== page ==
I am done with my school work for today and want to take a moment to address an issue which had me literally incensed this morning. It was a headline story in the WSJ, which I had seen on my home page last night ( Yahoo and AP).
Most readers know that I have some expertise in regards to tobacco and disease. Most of you also know that I have a strong concern regarding the use or overuse of medical radiation. As a health educator, I am aware that lung cancer is nearly always caused by cigarette smoking and that lung cancer is the most deadly of the many cancers that we have identified. It is NOT the most prevelant - meaning - a lot of people do not get lung cancer. The lifetime risk for nonsmokers is very low (less than 2%) and in smokers it is about 16 percent for men and 12 percent for women.
Lung Cancer kills people because it is detected late and there is no cure. Treatment can involve chemotherapy and surgery. Some scientists and oncologists suggest that a screening tool which could find this cancer sooner would save lives. They are often basing their argument on the success of the mammogram. Breast cancer is one of the most prevalent cancers but not the deadliest.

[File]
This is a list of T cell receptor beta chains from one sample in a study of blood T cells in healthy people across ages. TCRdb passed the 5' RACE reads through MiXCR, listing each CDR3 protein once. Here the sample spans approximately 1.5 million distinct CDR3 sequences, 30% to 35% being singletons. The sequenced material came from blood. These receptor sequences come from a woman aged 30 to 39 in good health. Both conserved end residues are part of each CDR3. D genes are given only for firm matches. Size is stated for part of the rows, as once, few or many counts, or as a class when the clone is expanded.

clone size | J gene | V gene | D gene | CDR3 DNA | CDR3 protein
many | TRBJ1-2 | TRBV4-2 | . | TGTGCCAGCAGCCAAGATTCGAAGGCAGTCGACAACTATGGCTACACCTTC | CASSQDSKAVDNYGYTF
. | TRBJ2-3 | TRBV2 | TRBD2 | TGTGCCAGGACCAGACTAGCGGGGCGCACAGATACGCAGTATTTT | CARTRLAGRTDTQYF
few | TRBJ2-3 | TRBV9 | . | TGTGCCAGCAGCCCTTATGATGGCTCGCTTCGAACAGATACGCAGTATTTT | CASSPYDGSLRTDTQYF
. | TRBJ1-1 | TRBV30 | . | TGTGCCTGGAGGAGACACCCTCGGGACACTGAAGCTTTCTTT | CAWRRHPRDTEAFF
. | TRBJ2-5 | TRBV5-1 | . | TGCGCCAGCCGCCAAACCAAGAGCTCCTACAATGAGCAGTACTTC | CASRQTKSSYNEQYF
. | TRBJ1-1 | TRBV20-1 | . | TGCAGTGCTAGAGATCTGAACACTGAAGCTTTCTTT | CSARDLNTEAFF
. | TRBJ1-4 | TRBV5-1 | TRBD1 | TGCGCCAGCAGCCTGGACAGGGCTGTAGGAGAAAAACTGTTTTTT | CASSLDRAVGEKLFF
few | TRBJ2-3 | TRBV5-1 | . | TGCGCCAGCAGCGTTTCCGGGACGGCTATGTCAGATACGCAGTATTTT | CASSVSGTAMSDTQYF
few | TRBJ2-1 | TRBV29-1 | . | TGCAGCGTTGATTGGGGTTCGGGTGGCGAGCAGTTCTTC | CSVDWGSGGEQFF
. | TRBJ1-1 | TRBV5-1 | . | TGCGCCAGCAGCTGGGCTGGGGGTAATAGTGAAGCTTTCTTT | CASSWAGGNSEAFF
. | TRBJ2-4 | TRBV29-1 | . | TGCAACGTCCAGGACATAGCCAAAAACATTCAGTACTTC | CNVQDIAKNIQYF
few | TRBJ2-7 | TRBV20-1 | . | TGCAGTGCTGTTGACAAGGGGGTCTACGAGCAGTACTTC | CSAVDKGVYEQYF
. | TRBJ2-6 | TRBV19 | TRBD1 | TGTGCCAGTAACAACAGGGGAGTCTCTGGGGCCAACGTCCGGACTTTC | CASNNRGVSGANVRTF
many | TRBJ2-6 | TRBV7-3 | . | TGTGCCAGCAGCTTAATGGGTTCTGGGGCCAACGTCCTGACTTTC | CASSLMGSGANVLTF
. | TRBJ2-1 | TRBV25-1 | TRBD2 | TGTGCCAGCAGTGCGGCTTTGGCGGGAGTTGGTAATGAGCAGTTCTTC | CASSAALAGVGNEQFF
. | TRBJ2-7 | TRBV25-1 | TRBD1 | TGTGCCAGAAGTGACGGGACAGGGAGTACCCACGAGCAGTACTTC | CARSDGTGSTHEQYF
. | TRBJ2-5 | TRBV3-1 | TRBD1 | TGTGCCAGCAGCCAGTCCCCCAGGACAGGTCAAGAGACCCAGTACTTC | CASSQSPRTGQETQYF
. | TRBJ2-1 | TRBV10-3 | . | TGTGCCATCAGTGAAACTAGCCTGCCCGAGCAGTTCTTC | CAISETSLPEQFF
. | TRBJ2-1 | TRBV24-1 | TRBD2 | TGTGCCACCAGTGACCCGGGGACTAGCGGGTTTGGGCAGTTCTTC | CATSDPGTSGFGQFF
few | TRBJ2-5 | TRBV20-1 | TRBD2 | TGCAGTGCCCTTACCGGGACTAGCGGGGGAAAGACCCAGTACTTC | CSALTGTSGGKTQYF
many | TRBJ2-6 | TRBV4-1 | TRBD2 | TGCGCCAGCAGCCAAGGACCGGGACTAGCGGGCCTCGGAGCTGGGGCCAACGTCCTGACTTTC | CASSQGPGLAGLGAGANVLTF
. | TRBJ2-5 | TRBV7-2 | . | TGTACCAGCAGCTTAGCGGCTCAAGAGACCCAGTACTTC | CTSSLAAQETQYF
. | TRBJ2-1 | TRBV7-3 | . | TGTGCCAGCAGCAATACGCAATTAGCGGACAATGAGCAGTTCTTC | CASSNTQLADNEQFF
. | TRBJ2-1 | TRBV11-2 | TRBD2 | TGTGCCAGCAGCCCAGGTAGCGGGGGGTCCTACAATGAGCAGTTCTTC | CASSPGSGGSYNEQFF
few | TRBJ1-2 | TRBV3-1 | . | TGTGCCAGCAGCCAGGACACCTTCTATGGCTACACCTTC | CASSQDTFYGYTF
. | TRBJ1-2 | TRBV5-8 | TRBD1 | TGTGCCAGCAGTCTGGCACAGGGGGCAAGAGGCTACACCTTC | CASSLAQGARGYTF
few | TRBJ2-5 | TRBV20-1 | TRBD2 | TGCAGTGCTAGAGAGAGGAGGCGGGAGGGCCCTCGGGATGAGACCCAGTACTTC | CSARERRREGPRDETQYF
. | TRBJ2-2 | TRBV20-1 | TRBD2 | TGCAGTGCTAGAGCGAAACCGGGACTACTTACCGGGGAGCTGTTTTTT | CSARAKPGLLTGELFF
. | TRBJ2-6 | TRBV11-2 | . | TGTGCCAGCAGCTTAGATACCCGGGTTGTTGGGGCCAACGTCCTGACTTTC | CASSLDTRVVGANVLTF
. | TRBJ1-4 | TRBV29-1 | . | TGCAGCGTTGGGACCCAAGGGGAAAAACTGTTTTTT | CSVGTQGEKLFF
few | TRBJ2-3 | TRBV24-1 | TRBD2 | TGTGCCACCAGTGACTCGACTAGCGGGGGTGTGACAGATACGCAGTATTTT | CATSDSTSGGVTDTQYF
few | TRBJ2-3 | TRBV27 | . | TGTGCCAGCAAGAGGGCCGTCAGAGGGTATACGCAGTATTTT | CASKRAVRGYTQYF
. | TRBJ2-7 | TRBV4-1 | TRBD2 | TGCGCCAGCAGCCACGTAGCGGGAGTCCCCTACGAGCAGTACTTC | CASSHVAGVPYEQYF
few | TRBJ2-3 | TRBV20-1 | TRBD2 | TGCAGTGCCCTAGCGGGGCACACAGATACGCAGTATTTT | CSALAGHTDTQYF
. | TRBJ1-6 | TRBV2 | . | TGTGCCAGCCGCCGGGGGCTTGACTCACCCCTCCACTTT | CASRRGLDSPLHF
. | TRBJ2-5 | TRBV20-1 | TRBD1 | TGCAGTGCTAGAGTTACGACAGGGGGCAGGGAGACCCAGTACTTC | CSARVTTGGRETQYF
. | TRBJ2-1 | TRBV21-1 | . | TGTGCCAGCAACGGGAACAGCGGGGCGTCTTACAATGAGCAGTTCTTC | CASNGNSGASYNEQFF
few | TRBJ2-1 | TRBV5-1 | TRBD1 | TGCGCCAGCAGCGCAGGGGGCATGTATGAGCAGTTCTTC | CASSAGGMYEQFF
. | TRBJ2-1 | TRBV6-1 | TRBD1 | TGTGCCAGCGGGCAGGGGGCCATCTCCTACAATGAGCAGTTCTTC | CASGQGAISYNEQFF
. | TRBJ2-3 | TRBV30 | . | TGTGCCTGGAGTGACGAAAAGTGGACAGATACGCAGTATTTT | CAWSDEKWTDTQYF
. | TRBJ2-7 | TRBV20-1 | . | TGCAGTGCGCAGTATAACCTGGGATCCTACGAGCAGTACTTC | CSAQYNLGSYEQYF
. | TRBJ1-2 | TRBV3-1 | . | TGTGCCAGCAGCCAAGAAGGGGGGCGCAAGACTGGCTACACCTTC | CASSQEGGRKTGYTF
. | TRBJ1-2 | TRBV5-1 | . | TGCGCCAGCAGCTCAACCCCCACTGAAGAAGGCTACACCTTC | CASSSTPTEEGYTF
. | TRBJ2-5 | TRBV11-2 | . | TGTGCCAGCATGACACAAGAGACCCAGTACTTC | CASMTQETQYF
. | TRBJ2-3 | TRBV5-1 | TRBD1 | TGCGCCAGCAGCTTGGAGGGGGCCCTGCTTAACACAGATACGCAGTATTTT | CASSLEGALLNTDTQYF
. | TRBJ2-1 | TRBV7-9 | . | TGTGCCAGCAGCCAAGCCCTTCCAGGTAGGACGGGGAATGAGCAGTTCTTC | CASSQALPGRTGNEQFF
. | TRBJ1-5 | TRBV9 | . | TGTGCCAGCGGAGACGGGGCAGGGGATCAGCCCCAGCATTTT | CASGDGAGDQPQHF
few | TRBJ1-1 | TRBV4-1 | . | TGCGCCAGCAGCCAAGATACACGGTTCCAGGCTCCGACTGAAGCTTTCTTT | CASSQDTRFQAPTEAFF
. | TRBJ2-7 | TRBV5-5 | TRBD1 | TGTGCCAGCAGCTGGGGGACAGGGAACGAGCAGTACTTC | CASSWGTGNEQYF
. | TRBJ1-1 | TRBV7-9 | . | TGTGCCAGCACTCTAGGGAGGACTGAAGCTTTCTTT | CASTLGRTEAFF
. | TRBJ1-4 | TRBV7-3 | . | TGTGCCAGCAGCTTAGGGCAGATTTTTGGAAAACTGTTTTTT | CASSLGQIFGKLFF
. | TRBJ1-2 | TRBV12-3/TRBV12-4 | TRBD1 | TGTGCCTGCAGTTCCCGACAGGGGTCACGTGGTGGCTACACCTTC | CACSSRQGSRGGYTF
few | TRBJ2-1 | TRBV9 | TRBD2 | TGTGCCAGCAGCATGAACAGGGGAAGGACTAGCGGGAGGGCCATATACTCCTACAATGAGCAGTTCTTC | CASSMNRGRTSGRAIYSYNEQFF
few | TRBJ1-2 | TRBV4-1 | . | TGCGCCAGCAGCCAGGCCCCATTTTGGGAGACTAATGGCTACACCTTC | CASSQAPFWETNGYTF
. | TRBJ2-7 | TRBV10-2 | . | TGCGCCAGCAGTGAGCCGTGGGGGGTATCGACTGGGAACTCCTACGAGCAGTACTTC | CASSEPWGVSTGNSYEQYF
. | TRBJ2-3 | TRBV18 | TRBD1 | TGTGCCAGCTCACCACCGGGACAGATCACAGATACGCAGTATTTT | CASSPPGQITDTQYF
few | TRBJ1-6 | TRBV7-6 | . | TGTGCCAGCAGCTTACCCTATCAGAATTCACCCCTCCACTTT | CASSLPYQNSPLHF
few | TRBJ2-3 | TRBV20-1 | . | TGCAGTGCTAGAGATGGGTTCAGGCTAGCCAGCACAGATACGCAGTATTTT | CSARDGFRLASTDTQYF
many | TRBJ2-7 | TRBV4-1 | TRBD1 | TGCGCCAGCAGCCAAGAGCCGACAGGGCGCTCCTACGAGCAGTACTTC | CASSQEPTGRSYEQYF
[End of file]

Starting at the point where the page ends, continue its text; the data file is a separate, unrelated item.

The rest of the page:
For several years there has been a call to use CT scans for lung cancer screening and a push against it. I have been and continue to be against this screening. My two main reasons have stayed the same. The radiation is too much of a risk and this is the wrong smoker disease to be focused on. Lung cancer incidence is much lower than COPD which also causes more death in smokers.
This week the authors/scientists of a study that began in 2002 and ended this year have released some early findings from their National Lung Screening Trial. The popular message is that the CT screening saved lives. Of the 53,000 smokers (current or former but with at least 30 years of one pack per day use) in the study it SEEMS some got X rays and some got CTs - (did anyone get no screens??). Each participant received three - one per year. In that total sample of persons, the current available data does not say how many were actually diagnosed with lung cancer, only that 88 fewer deaths occured in the CT group. The number of deaths in the eight years is 354 compared to 442 (thanks to lauren neergaard for including that fact her story).
I have so many questions, but the research has not been published. It is also said in the two press articles, that 33 sites were used to conduct the study - so there will be variability in radiation dose amongst them - 33 sites, 33 machines.
The data has not yet been analyzed which will tell us about the added risk of the radiation - if it contributed to the lung cancer development. Also, the persons in the study were 55 to 74 years old in 2002 - which ones got sick and which died and how were they put into the separate groups?
I MUST read this study when it is published.
Everyone still agrees on this ONE thing - the best thing to do is NOT SMOKE>